Two weeks ago, the recession arrived at the General Motors' Delco Moraine division here.

More than half of the plant's 134 employes were laid off indefinitely. The division manufactures torque converter clutches for GM cars. The severe drop in automobile production coupled with a large inventory of clutches forced Delco Moraine to lay off an entire shift.

Because of construction that is goingon in the plant during the day, the remaining 54 employes now work from 3:30 p.m. to midnight. When the company went into production a year and a half ago there were three shifts for a time.

The workers, who receive 5 percent of their base hourly rate as a premium for working nights, are mostly involved in the assembly of the torque converter clutches with some handling press and heat treatment operations. The company has one security guard who works from 11 p.m. to 7 a.m. ROANOKE:

"This old night life ain't no good life, but it's my life," the song goes. There are a lot of nocturnal workers who can relate to that refrain.

On any given night, while the rest of us sleep, there are thousands who are out making a living. One of the largest nighttime work forces in this region is here at the headquarters of Norfolk & Western Railway.

About one-quarter of the company's 4,000 employes in Roanoke are involved in some form of night work. Among them are engineers and brakemen.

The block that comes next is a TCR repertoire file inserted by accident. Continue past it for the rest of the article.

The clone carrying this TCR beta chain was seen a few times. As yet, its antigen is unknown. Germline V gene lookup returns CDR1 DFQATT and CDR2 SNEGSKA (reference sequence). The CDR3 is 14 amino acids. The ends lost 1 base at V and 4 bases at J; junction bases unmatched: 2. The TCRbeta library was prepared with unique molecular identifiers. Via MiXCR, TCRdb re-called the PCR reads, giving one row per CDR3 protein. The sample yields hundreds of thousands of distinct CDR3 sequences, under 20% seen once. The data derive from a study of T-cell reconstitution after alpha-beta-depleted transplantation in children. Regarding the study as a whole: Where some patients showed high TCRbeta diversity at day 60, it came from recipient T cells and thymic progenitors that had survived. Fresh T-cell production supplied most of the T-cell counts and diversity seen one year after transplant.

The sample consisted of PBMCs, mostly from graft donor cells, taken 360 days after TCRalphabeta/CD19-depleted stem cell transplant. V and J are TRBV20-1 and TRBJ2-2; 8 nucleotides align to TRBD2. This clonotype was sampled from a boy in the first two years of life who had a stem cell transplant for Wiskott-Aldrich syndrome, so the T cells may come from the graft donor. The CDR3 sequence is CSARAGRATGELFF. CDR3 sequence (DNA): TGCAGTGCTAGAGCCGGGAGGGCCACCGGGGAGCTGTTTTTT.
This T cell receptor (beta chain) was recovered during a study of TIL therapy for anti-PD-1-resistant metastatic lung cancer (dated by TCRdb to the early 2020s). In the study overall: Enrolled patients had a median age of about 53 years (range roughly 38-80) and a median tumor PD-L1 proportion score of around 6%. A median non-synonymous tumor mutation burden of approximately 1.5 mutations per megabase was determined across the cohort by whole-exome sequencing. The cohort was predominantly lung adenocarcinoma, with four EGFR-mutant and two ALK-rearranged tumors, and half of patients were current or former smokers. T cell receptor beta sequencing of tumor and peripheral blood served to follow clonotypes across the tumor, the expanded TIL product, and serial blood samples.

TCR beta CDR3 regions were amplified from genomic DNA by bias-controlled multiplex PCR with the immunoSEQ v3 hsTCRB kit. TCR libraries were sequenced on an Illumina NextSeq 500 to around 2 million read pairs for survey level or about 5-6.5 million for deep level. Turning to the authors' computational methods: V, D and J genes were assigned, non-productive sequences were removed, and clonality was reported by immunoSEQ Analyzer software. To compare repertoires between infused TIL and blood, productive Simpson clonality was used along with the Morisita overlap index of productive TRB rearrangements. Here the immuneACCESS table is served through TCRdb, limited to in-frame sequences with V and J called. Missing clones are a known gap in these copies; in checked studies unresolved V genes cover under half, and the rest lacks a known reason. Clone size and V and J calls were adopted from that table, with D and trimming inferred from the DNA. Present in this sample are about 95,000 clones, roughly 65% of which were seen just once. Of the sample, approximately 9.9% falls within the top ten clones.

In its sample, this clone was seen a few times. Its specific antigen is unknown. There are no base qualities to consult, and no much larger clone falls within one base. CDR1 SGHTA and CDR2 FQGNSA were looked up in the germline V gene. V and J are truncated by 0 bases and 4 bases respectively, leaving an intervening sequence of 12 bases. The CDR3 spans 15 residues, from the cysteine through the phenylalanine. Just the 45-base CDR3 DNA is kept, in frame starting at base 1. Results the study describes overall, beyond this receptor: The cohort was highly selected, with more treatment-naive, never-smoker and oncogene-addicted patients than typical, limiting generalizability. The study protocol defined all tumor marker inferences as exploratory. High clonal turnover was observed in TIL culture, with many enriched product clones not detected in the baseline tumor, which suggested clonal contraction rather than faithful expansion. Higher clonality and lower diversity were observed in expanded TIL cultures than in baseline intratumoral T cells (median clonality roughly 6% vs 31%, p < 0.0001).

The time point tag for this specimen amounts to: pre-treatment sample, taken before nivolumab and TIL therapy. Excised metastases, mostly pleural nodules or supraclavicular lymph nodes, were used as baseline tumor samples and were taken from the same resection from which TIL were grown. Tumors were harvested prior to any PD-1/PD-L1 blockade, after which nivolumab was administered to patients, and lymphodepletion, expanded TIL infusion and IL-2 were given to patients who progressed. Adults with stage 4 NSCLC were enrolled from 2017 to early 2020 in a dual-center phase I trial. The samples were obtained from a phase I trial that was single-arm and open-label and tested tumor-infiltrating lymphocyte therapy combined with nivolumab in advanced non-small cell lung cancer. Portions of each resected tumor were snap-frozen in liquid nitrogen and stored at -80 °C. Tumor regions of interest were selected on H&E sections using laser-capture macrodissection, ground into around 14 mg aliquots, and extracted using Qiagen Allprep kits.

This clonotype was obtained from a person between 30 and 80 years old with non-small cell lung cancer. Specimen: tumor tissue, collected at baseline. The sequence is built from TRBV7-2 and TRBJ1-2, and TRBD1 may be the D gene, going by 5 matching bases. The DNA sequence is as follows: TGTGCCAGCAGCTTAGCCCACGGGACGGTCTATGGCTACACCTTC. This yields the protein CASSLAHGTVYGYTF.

The roanoke facility serves N&W's 14-state rail system. In addition to the administrative offices, there is a freight yard, repair yards for locomotives and freight cars and a facility to build the cars.

In the systems operations center, a large situation board shows the location of every one of N&W's 1,300 locomotives. The workers who run the center around the clock control the distribution of trains for 100 miles in several directions.

Out in the yard, trains pull in all night long. Each car has to be classified as to its destination and switched to the proper track. Carloads of grain or lumber are delivered to local feed or lumber mills and the empties are picked up and returned to the yard. Meanwhile, locomotives are serviced and repaired throughtout the night, as railroad police patrol the two-mile-long freight yard.

Other night staff include janitorial workers in the general offices. None of the night workers receives a pay differential, a company spokesman said. FREDERICK:

"Night work is hard, some like it and some don't," says a spokesman for the Eastalco Aluminum Co.

The plant, just south of Frederick, turns 176,000 tons of ore alumina into aluminum each year. It operates 24 hours a day. About two-thirds of the plant's 980 employes work the night shift. They average about 42 1/2 hours a week and some make as much as $25,000 a year. It's hard, hot work.

Reducing alumina to aluminum is an eight-step process. It begins with the mixing of bauxite and caustic soda and ends with the casting of the molten (1300 degrees Farenheit) aluminum. The reduction process involves the removal of aluminum from alumina through electrolysis.

"It runs at the same level all the time," the spokesman said. "Just like milking cows."

The facility also employes night workers including truck drivers, security personnel and material handlers.